Mythic Entertainment reveals new Imperator details, E3 plans

Dark Age of Camelot developer discusses its upcoming, and at this year's E3.


GDC, San Francisco--We had a chance to sit down with Mythic Entertainment president Mark Jacobs and executive producer Matt Firor to discuss the studio's upcoming online game, Imperator. While Mythic has made a name for itself with its team-based "realm-versus-realm" combat game Dark Age of Camelot, the studio's executives were quick to point out that Imperator won't simply be limited to player-versus-player or player-versus-environment play, though it should include some forms of both.

Jacobs and Firor explained that as part of the game's unusual premise, which posits what might have happened had the Roman empire never fallen and instead persisted into future times, your character's development will not follow the typical path that most such games use. That is, you won't choose a character from a selection screen of races, then allot skill and attribute points you don't even understand. You'll instead begin the game with an opening cinematic that shows your character on his or her last legs of training at the Roman academy (on a huge space cruiser, no less).

Every character in Imperator is a superior physical specimen with some kind of exceptional attribute (such as strength, speed, or intellect), and as such, all characters begin their lives on the fast track to the high rank of Roman praetor (no time in the legionnaires necessary). You'll play out your first 10 levels of the game in this introductory area where you'll receive elite training in the game's combat system and learn its unique technology, rather than killing 40 rats with a rusty dagger to gain a level. Unfortunately, your cruiser is attacked by the Roman empire's great nemesis...the Mayans, who have also emerged in the future as a force to be reckoned with. As such, your training will actually take place as your space cruiser attempts to defend itself, and you'll emerge from it as a level-10 character. Mythic plans to make sure that the first 10 levels will pass by relatively quickly, considering that the game is planned to have a character-level cap of 100, and considering that the studio plans to make this training area in levels 1 to 10 completely playable on the show floor at E3 for anyone who happens to pass by. (GameSpot reporters will definitely be doing so.)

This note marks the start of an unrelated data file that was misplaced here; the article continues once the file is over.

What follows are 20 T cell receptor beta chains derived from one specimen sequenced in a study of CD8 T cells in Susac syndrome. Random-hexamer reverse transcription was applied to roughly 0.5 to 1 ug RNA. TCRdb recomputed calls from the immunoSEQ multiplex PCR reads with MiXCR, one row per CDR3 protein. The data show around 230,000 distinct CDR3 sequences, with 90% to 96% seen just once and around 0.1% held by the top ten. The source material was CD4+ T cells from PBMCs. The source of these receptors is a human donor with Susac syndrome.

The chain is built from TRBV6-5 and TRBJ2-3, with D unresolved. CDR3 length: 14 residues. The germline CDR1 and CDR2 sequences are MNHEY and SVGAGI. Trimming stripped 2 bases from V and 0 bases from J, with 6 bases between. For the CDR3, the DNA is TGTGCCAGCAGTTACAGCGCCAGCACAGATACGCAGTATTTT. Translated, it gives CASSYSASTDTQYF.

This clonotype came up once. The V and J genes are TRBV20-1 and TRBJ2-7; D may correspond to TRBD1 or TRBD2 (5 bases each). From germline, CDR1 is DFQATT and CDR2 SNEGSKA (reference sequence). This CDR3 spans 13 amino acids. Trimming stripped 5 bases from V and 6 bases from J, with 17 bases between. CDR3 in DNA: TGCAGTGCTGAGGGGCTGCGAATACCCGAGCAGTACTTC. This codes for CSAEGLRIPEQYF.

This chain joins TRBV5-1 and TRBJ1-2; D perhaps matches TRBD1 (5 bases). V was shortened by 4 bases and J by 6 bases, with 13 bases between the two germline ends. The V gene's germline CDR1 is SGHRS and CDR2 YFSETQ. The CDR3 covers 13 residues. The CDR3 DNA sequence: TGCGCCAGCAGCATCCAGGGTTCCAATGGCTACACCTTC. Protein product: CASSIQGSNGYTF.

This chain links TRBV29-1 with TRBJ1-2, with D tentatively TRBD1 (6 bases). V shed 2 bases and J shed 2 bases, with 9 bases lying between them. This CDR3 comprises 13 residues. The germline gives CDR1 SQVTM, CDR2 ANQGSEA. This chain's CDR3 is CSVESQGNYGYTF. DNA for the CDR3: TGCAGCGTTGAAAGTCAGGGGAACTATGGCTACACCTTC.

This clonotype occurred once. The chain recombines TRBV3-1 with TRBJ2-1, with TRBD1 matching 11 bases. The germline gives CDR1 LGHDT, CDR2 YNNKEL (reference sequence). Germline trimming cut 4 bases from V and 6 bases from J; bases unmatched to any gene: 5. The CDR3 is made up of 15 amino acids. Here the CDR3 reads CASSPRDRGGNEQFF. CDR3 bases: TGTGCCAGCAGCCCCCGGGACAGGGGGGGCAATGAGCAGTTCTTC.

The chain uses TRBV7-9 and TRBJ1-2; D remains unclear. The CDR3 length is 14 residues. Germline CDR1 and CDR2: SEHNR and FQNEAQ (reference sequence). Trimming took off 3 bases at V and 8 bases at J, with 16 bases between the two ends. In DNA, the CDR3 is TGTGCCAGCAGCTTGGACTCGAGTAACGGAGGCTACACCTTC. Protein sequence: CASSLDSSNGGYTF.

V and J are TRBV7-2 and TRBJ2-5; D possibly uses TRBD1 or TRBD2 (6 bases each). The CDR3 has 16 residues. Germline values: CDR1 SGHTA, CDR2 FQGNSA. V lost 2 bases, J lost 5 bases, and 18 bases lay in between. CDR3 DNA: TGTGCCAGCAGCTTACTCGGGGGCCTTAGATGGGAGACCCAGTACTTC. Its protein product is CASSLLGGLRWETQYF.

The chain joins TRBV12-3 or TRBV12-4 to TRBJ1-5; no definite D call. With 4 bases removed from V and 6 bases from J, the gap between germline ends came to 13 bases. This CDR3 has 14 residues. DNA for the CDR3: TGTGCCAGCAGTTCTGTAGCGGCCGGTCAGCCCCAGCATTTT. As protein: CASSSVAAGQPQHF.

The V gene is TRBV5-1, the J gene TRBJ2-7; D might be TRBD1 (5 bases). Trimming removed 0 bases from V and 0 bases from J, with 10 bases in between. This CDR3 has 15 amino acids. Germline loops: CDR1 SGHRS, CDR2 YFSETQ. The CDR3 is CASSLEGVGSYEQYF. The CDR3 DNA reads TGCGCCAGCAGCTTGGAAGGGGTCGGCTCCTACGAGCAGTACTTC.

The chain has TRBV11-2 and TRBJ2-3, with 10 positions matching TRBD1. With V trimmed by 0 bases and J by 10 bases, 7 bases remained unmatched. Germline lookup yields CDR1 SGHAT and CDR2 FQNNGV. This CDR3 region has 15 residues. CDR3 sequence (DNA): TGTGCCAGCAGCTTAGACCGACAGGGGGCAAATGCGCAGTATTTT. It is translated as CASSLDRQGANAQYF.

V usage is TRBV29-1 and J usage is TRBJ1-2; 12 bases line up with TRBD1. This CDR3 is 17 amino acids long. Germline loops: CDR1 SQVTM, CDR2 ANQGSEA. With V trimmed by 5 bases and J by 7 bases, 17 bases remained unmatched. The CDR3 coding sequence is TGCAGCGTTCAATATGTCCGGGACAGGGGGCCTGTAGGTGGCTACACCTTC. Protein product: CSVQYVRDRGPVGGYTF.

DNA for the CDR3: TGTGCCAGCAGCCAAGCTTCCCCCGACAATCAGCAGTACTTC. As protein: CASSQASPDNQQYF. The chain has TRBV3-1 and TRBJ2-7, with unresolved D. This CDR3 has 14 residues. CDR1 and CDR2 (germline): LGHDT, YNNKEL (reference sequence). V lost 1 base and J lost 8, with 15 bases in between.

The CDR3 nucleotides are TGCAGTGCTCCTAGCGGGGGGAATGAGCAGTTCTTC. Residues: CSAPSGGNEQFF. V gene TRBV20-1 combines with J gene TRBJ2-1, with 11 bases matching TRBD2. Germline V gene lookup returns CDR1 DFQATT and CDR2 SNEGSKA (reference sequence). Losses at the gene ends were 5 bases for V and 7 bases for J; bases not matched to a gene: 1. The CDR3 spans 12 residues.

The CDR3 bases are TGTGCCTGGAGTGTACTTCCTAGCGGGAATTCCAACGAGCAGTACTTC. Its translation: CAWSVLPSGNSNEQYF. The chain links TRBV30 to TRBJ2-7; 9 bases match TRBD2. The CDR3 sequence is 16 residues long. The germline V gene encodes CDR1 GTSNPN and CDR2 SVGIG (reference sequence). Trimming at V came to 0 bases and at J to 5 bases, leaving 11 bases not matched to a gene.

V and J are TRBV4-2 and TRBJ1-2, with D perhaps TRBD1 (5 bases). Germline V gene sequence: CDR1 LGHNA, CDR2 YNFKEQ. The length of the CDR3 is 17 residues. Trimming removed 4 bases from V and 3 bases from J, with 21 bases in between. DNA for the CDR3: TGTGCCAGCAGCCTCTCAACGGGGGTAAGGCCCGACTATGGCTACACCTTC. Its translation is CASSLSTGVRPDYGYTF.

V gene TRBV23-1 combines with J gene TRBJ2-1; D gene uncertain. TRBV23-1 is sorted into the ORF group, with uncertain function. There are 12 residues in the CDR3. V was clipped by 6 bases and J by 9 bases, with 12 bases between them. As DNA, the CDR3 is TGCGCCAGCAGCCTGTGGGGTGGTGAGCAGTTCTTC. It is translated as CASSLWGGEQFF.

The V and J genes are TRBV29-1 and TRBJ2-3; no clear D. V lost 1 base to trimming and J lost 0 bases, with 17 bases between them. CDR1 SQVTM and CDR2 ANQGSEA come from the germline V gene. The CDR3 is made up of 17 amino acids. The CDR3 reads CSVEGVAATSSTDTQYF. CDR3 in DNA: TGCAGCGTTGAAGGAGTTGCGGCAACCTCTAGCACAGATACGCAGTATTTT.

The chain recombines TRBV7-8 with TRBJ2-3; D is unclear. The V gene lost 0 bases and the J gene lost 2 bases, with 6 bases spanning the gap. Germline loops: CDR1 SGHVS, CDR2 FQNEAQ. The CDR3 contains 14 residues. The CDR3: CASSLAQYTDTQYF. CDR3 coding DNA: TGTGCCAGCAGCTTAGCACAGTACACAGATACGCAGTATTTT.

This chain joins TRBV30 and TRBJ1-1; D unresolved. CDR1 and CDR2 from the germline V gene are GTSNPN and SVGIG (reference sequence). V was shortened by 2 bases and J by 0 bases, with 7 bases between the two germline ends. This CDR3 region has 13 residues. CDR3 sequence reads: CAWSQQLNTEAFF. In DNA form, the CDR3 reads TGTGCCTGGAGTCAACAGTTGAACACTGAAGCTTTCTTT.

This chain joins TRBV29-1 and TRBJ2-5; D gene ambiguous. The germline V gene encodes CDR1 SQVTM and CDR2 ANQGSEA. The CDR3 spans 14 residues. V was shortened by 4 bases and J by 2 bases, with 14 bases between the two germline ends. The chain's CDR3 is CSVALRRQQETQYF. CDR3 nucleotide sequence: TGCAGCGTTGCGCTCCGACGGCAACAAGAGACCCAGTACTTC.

Once you've gotten a feel for the game, you'll be able to choose your character's base "archetype," which has been tentatively named "close combat," "ranged combat," "support," and "special" (Mythic is not revealing the details on the latter). Like with Dark Age of Camelot, you'll start your career as a base character class, then later graduate to an advanced class. Currently, the studio plans to affix three advanced classes to each archetype for a total of 12. Firor explained that part of the reasoning behind offering a smaller, more-focused set of character classes was to make each individual class more interesting--a lesson the team is taking from Dark Age of Camelot.

After training, the Mythic executives explained that most players will embark on a series of "character development quests" that will earn them favor with powerful factions and eventually lead them to the top ranks in the Roman hierarchy. The details of this content were not disclosed, though the studio is dedicated to creating a fully fleshed-out "endgame"-- that is, content for veteran players who reach level 100 and are no longer looking to gain more experience levels. This content could involve player-versus-player battles or additional quests (Mythic is not disclosing any specifics beyond its plans to build the base game and grow it over time with successive content additions). The studio's execs did reveal that the game will at least have some reflection of Roman culture (which, Jacobs points out, was actually a melting pot, rather than a homogeneous land of the same-looking guys all wearing horsehair helmets), such as gladiatorial games.

Imperator is scheduled for release next year.

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